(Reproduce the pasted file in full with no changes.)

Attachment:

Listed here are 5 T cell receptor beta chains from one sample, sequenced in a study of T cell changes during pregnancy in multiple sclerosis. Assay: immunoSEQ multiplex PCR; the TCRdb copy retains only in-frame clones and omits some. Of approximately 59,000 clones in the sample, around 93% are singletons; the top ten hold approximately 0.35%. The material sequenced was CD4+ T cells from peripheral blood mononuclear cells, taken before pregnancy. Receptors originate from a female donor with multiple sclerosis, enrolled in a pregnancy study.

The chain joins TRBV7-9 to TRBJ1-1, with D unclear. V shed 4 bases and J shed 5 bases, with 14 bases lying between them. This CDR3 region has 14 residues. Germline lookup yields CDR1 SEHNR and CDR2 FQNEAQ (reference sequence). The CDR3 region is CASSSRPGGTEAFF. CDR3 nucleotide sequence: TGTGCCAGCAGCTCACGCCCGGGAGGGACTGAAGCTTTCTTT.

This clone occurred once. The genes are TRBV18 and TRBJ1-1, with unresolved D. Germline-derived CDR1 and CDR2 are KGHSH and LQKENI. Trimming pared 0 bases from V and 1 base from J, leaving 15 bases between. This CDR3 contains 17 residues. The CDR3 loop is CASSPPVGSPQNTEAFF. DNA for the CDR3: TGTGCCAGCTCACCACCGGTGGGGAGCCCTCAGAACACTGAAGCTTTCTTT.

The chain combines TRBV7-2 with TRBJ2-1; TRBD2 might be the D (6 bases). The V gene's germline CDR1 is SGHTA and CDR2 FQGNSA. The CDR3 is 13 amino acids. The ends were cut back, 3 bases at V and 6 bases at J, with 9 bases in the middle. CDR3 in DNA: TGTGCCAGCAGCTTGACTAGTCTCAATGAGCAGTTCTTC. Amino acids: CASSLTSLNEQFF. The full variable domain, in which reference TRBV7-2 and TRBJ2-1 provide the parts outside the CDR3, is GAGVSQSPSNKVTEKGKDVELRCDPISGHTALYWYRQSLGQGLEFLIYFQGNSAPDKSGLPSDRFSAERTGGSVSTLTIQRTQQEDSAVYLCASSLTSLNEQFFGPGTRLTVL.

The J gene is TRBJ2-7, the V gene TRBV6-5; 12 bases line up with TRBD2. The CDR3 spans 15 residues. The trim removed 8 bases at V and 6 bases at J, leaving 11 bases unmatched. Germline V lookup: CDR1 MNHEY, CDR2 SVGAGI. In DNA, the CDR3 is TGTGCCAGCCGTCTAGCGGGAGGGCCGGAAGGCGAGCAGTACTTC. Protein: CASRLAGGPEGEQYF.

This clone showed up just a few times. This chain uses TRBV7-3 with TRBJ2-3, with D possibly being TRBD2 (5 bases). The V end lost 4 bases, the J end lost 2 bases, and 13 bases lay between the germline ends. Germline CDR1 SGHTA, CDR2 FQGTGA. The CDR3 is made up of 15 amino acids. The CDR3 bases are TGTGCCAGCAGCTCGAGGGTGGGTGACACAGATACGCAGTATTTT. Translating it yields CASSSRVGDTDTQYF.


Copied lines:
Listed here are 5 T cell receptor beta chains from one sample, sequenced in a study of T cell changes during pregnancy in multiple sclerosis. Assay: immunoSEQ multiplex PCR; the TCRdb copy retains only in-frame clones and omits some. Of approximately 59,000 clones in the sample, around 93% are singletons; the top ten hold approximately 0.35%. The material sequenced was CD4+ T cells from peripheral blood mononuclear cells, taken before pregnancy. Receptors originate from a female donor with multiple sclerosis, enrolled in a pregnancy study.

The chain joins TRBV7-9 to TRBJ1-1, with D unclear. V shed 4 bases and J shed 5 bases, with 14 bases lying between them. This CDR3 region has 14 residues. Germline lookup yields CDR1 SEHNR and CDR2 FQNEAQ (reference sequence). The CDR3 region is CASSSRPGGTEAFF. CDR3 nucleotide sequence: TGTGCCAGCAGCTCACGCCCGGGAGGGACTGAAGCTTTCTTT.

This clone occurred once. The genes are TRBV18 and TRBJ1-1, with unresolved D. Germline-derived CDR1 and CDR2 are KGHSH and LQKENI. Trimming pared 0 bases from V and 1 base from J, leaving 15 bases between. This CDR3 contains 17 residues. The CDR3 loop is CASSPPVGSPQNTEAFF. DNA for the CDR3: TGTGCCAGCTCACCACCGGTGGGGAGCCCTCAGAACACTGAAGCTTTCTTT.

The chain combines TRBV7-2 with TRBJ2-1; TRBD2 might be the D (6 bases). The V gene's germline CDR1 is SGHTA and CDR2 FQGNSA. The CDR3 is 13 amino acids. The ends were cut back, 3 bases at V and 6 bases at J, with 9 bases in the middle. CDR3 in DNA: TGTGCCAGCAGCTTGACTAGTCTCAATGAGCAGTTCTTC. Amino acids: CASSLTSLNEQFF. The full variable domain, in which reference TRBV7-2 and TRBJ2-1 provide the parts outside the CDR3, is GAGVSQSPSNKVTEKGKDVELRCDPISGHTALYWYRQSLGQGLEFLIYFQGNSAPDKSGLPSDRFSAERTGGSVSTLTIQRTQQEDSAVYLCASSLTSLNEQFFGPGTRLTVL.

The J gene is TRBJ2-7, the V gene TRBV6-5; 12 bases line up with TRBD2. The CDR3 spans 15 residues. The trim removed 8 bases at V and 6 bases at J, leaving 11 bases unmatched. Germline V lookup: CDR1 MNHEY, CDR2 SVGAGI. In DNA, the CDR3 is TGTGCCAGCCGTCTAGCGGGAGGGCCGGAAGGCGAGCAGTACTTC. Protein: CASRLAGGPEGEQYF.

This clone showed up just a few times. This chain uses TRBV7-3 with TRBJ2-3, with D possibly being TRBD2 (5 bases). The V end lost 4 bases, the J end lost 2 bases, and 13 bases lay between the germline ends. Germline CDR1 SGHTA, CDR2 FQGTGA. The CDR3 is made up of 15 amino acids. The CDR3 bases are TGTGCCAGCAGCTCGAGGGTGGGTGACACAGATACGCAGTATTTT. Translating it yields CASSSRVGDTDTQYF.